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Homegrown: New teachers stay home, find dream jobs

Posted: Wednesday, September 07, 2005

 

  Kersten Osborn, a Soldotna High School graduate, and Michelle Burnett, a graduate of Kenai Central High School, are first-year teachers at Nikiski North Star Elementary School. Burnett teaches first grade and Osborn teaches a second- and third-grade class. Photo by Will Morrow

Kersten Osborn, a Soldotna High School graduate, and Michelle Burnett, a graduate of Kenai Central High School, are first-year teachers at Nikiski North Star Elementary School. Burnett teaches first grade and Osborn teaches a second- and third-grade class.

Photo by Will Morrow

You know you're in the right place, says first-year teacher Michelle Burnett, when you're excited to get to work at 7:30 in the morning, and you're still excited when you finally head home at 7 in the evening.

"It's been a blast actually. It's kind of fun coming to work, which is nice," Burnett said after her first two weeks as a full-time teacher.

Burnett and Kersten Osborn, both first-year teachers at Nikiski North Star Elementary School, have several things in common — in addition to their enthusiasm for their new jobs. Both are graduates of central Kenai Peninsula high schools, and both are thrilled to have landed a job in the area where they grew up.

Osborn, a 1998 graduate of Soldotna High School, said she knew from a young age that she wanted to be a teacher.

"I used to teach my dolls at home what I learned that day at school," said Osborn, adding that she also was influenced by her mother, Trudy Petersen, a retired teacher.

Osborn decided to stay in the community after finishing high school and completed most of her college coursework at Kenai Peninsula College, with a semester at the University of Alaska Anchorage. She also started a family, and after doing some substitute teaching and spending time at home with her newborn, decided it was time to start applying for a full-time position. Osborn said she's lucky to have been offered a position at Nikiski North Star, a building in which she already felt comfortable after student-teaching there.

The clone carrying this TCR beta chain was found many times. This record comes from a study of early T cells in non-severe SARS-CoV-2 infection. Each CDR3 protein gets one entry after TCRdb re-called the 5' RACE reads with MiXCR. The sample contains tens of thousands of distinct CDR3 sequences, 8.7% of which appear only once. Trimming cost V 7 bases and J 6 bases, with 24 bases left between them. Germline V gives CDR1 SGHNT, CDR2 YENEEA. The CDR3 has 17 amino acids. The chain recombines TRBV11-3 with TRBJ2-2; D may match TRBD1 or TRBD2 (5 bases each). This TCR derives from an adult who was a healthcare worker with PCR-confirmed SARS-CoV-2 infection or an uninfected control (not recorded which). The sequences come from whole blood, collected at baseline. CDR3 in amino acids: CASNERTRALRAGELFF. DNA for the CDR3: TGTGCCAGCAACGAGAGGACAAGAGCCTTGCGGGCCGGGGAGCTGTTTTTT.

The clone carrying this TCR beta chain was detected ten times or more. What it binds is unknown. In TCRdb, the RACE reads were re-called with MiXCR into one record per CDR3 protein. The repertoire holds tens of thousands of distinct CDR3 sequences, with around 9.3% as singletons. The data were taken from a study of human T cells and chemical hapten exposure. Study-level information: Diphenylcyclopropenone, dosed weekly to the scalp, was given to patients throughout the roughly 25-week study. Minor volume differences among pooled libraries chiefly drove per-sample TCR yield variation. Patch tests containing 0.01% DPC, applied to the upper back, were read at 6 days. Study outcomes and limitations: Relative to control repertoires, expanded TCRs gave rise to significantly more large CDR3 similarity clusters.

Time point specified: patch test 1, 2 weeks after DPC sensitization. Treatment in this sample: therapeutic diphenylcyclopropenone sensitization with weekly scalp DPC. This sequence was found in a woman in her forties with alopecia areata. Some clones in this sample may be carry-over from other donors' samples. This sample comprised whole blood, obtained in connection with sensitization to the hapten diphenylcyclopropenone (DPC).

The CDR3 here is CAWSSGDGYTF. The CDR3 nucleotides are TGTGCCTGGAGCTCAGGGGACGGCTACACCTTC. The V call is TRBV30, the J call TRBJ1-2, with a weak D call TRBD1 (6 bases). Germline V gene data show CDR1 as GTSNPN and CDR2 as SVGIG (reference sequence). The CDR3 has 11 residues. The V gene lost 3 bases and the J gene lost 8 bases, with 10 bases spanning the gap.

"I already knew everybody — that was nice," Osborn said.

Burnett said she's just as comfortable in the school, if not more so: she's teaching first grade in the same classroom in which she was a student teacher.

For Burnett, a 1995 Kenai Central High School graduate, a full-time teaching job has been a long time coming. After five years of substitute teaching with a few long-term assignments, she had her foot in the door, but was beginning to wonder if the door would ever open the rest of the way.

"I was working five days a week, so I'd be OK, but the door opened, the opportunity was there, and I was able to get my dream job," Burnett said.

Burnett said she didn't decide to become a teacher until she started college at the University of Alaska Fairbanks. When she started college she had her heart set on photography, but as a sophomore took an introduction to education course.

"I spent a lot of time (in a first-grade classroom), and I decided that's where I needed to be," Burnett said.

When she left for college, Burnett said she didn't picture herself settling down so close to home, but she said she changed her mind while in Fairbanks.

"I knew I wanted to raise a family here," Burnett said.

Both Burnett and Osborn said they've been putting in long hours learning the curriculums, getting their classrooms in order and familiarizing themselves with all the various standards and benchmarks. Burnett said she's excited to finally be using the notebooks of ideas she's had stored away while Osborne, who has a class of second- and third-graders, has found ways to make sure all her students are getting the attention they need.

"It's a challenge, but it's not as hard as I thought it would be," Osborn said. "I've figured out a slick way to meet every child's needs at their level. It's working out pretty well so far."

Both teachers have been able to bounce ideas off each other and have relied on the rest of the staff at Nikiski North Star for support and advice. Robin Thye is serving as a mentor for Burnett, and Judy Shields is doing the same for Osborn.

"I have an awesome team supporting me anytime I need any questions answered," Burnett said.

Both also have supportive families, making it easier for each to pursue their calling. Burnett's son Zach, 3, has his own seat for occasions when his visits Mom at school. Osborn said her 9-year-old stepson Austin has offered to help her grade math papers, while her 6-year-old, Alexis, and 15-month-old, Adam, helped decorate the classroom. Both Burnett's husband Trent and Osborn's husband Josh have been encouraging as well.

And two weeks into the school year, Osborn and Burnett already feel their work has been rewarding and the long hours they've been putting in have been worth it.

"I think the first day of school reaffirmed," said Osborn, "this is exactly what I should be doing with my life."



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